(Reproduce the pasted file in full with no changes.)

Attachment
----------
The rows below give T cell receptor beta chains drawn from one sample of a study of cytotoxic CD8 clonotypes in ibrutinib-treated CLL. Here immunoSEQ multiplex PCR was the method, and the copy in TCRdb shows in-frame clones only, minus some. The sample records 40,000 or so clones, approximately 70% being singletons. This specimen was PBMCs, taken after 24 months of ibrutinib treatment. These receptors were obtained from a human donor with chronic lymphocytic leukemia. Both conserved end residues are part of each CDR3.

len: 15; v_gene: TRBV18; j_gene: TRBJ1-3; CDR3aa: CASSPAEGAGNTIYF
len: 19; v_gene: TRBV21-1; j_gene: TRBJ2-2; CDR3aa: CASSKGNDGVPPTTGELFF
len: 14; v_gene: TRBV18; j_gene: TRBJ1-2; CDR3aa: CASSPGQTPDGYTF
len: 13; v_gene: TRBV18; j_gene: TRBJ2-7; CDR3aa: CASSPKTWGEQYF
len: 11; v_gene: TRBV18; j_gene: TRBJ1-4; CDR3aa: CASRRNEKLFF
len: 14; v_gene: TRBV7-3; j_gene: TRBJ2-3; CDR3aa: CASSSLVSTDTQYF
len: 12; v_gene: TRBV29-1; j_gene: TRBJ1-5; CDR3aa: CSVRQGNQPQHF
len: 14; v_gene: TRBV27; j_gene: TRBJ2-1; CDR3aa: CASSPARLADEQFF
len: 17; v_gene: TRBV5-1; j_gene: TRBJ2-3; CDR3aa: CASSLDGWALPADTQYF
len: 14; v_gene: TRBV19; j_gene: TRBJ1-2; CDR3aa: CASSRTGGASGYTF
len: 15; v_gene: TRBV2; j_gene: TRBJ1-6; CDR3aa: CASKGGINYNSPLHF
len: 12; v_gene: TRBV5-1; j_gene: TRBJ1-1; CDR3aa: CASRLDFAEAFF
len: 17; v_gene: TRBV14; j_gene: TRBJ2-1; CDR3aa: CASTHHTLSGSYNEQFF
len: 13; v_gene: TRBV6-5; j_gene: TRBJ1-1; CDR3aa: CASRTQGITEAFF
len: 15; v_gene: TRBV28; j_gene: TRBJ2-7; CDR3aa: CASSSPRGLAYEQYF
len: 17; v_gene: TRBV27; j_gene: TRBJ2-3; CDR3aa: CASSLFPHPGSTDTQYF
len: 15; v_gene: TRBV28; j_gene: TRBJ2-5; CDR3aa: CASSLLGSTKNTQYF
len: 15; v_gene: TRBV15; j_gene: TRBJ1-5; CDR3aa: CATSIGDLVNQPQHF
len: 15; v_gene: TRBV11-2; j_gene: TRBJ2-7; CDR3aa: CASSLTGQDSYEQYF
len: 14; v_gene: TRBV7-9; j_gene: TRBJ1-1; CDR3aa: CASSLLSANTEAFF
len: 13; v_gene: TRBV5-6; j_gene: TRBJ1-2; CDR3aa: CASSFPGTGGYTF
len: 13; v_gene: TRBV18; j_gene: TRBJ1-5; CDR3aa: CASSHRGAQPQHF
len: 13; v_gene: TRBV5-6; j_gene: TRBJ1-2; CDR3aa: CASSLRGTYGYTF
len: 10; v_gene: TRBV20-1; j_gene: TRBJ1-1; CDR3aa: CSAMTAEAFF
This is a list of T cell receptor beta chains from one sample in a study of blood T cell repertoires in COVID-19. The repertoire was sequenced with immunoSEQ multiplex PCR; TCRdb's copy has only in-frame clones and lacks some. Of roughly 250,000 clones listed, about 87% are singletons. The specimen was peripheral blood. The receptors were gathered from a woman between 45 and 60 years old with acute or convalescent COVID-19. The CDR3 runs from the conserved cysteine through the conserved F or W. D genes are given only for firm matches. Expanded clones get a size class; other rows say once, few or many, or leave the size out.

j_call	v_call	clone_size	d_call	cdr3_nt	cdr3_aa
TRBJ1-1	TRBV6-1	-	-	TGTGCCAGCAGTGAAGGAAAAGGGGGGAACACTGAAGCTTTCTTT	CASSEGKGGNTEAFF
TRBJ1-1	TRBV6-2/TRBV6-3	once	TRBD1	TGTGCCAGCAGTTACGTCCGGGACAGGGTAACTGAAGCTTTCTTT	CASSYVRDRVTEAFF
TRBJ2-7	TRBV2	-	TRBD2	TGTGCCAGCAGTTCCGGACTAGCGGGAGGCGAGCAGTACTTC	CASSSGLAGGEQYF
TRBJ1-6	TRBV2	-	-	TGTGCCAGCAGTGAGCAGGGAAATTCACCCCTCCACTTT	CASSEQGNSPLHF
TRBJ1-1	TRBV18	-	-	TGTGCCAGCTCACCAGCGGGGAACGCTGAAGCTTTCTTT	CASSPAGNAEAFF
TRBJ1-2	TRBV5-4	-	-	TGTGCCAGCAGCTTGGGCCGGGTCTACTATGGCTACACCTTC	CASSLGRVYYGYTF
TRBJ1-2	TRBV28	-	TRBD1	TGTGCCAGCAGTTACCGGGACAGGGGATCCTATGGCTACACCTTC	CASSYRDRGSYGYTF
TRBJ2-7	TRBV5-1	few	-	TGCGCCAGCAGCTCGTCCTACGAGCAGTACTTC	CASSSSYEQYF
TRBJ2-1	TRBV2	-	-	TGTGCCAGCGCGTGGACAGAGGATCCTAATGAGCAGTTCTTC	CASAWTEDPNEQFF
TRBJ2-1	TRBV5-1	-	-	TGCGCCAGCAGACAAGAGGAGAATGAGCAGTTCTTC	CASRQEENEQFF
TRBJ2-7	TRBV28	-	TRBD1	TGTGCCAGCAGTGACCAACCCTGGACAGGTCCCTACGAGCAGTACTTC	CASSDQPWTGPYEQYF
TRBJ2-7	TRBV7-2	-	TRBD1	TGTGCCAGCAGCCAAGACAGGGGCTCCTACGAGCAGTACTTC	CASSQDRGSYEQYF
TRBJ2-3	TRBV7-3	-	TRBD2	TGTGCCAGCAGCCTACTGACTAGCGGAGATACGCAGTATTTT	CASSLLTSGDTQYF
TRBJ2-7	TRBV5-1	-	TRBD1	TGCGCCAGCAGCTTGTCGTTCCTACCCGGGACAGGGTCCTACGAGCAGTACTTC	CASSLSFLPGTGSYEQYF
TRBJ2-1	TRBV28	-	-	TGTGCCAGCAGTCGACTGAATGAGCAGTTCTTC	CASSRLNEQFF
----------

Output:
The rows below give T cell receptor beta chains drawn from one sample of a study of cytotoxic CD8 clonotypes in ibrutinib-treated CLL. Here immunoSEQ multiplex PCR was the method, and the copy in TCRdb shows in-frame clones only, minus some. The sample records 40,000 or so clones, approximately 70% being singletons. This specimen was PBMCs, taken after 24 months of ibrutinib treatment. These receptors were obtained from a human donor with chronic lymphocytic leukemia. Both conserved end residues are part of each CDR3.

len: 15; v_gene: TRBV18; j_gene: TRBJ1-3; CDR3aa: CASSPAEGAGNTIYF
len: 19; v_gene: TRBV21-1; j_gene: TRBJ2-2; CDR3aa: CASSKGNDGVPPTTGELFF
len: 14; v_gene: TRBV18; j_gene: TRBJ1-2; CDR3aa: CASSPGQTPDGYTF
len: 13; v_gene: TRBV18; j_gene: TRBJ2-7; CDR3aa: CASSPKTWGEQYF
len: 11; v_gene: TRBV18; j_gene: TRBJ1-4; CDR3aa: CASRRNEKLFF
len: 14; v_gene: TRBV7-3; j_gene: TRBJ2-3; CDR3aa: CASSSLVSTDTQYF
len: 12; v_gene: TRBV29-1; j_gene: TRBJ1-5; CDR3aa: CSVRQGNQPQHF
len: 14; v_gene: TRBV27; j_gene: TRBJ2-1; CDR3aa: CASSPARLADEQFF
len: 17; v_gene: TRBV5-1; j_gene: TRBJ2-3; CDR3aa: CASSLDGWALPADTQYF
len: 14; v_gene: TRBV19; j_gene: TRBJ1-2; CDR3aa: CASSRTGGASGYTF
len: 15; v_gene: TRBV2; j_gene: TRBJ1-6; CDR3aa: CASKGGINYNSPLHF
len: 12; v_gene: TRBV5-1; j_gene: TRBJ1-1; CDR3aa: CASRLDFAEAFF
len: 17; v_gene: TRBV14; j_gene: TRBJ2-1; CDR3aa: CASTHHTLSGSYNEQFF
len: 13; v_gene: TRBV6-5; j_gene: TRBJ1-1; CDR3aa: CASRTQGITEAFF
len: 15; v_gene: TRBV28; j_gene: TRBJ2-7; CDR3aa: CASSSPRGLAYEQYF
len: 17; v_gene: TRBV27; j_gene: TRBJ2-3; CDR3aa: CASSLFPHPGSTDTQYF
len: 15; v_gene: TRBV28; j_gene: TRBJ2-5; CDR3aa: CASSLLGSTKNTQYF
len: 15; v_gene: TRBV15; j_gene: TRBJ1-5; CDR3aa: CATSIGDLVNQPQHF
len: 15; v_gene: TRBV11-2; j_gene: TRBJ2-7; CDR3aa: CASSLTGQDSYEQYF
len: 14; v_gene: TRBV7-9; j_gene: TRBJ1-1; CDR3aa: CASSLLSANTEAFF
len: 13; v_gene: TRBV5-6; j_gene: TRBJ1-2; CDR3aa: CASSFPGTGGYTF
len: 13; v_gene: TRBV18; j_gene: TRBJ1-5; CDR3aa: CASSHRGAQPQHF
len: 13; v_gene: TRBV5-6; j_gene: TRBJ1-2; CDR3aa: CASSLRGTYGYTF
len: 10; v_gene: TRBV20-1; j_gene: TRBJ1-1; CDR3aa: CSAMTAEAFF
This is a list of T cell receptor beta chains from one sample in a study of blood T cell repertoires in COVID-19. The repertoire was sequenced with immunoSEQ multiplex PCR; TCRdb's copy has only in-frame clones and lacks some. Of roughly 250,000 clones listed, about 87% are singletons. The specimen was peripheral blood. The receptors were gathered from a woman between 45 and 60 years old with acute or convalescent COVID-19. The CDR3 runs from the conserved cysteine through the conserved F or W. D genes are given only for firm matches. Expanded clones get a size class; other rows say once, few or many, or leave the size out.

j_call	v_call	clone_size	d_call	cdr3_nt	cdr3_aa
TRBJ1-1	TRBV6-1	-	-	TGTGCCAGCAGTGAAGGAAAAGGGGGGAACACTGAAGCTTTCTTT	CASSEGKGGNTEAFF
TRBJ1-1	TRBV6-2/TRBV6-3	once	TRBD1	TGTGCCAGCAGTTACGTCCGGGACAGGGTAACTGAAGCTTTCTTT	CASSYVRDRVTEAFF
TRBJ2-7	TRBV2	-	TRBD2	TGTGCCAGCAGTTCCGGACTAGCGGGAGGCGAGCAGTACTTC	CASSSGLAGGEQYF
TRBJ1-6	TRBV2	-	-	TGTGCCAGCAGTGAGCAGGGAAATTCACCCCTCCACTTT	CASSEQGNSPLHF
TRBJ1-1	TRBV18	-	-	TGTGCCAGCTCACCAGCGGGGAACGCTGAAGCTTTCTTT	CASSPAGNAEAFF
TRBJ1-2	TRBV5-4	-	-	TGTGCCAGCAGCTTGGGCCGGGTCTACTATGGCTACACCTTC	CASSLGRVYYGYTF
TRBJ1-2	TRBV28	-	TRBD1	TGTGCCAGCAGTTACCGGGACAGGGGATCCTATGGCTACACCTTC	CASSYRDRGSYGYTF
TRBJ2-7	TRBV5-1	few	-	TGCGCCAGCAGCTCGTCCTACGAGCAGTACTTC	CASSSSYEQYF
TRBJ2-1	TRBV2	-	-	TGTGCCAGCGCGTGGACAGAGGATCCTAATGAGCAGTTCTTC	CASAWTEDPNEQFF
TRBJ2-1	TRBV5-1	-	-	TGCGCCAGCAGACAAGAGGAGAATGAGCAGTTCTTC	CASRQEENEQFF
TRBJ2-7	TRBV28	-	TRBD1	TGTGCCAGCAGTGACCAACCCTGGACAGGTCCCTACGAGCAGTACTTC	CASSDQPWTGPYEQYF
TRBJ2-7	TRBV7-2	-	TRBD1	TGTGCCAGCAGCCAAGACAGGGGCTCCTACGAGCAGTACTTC	CASSQDRGSYEQYF
TRBJ2-3	TRBV7-3	-	TRBD2	TGTGCCAGCAGCCTACTGACTAGCGGAGATACGCAGTATTTT	CASSLLTSGDTQYF
TRBJ2-7	TRBV5-1	-	TRBD1	TGCGCCAGCAGCTTGTCGTTCCTACCCGGGACAGGGTCCTACGAGCAGTACTTC	CASSLSFLPGTGSYEQYF
TRBJ2-1	TRBV28	-	-	TGTGCCAGCAGTCGACTGAATGAGCAGTTCTTC	CASSRLNEQFF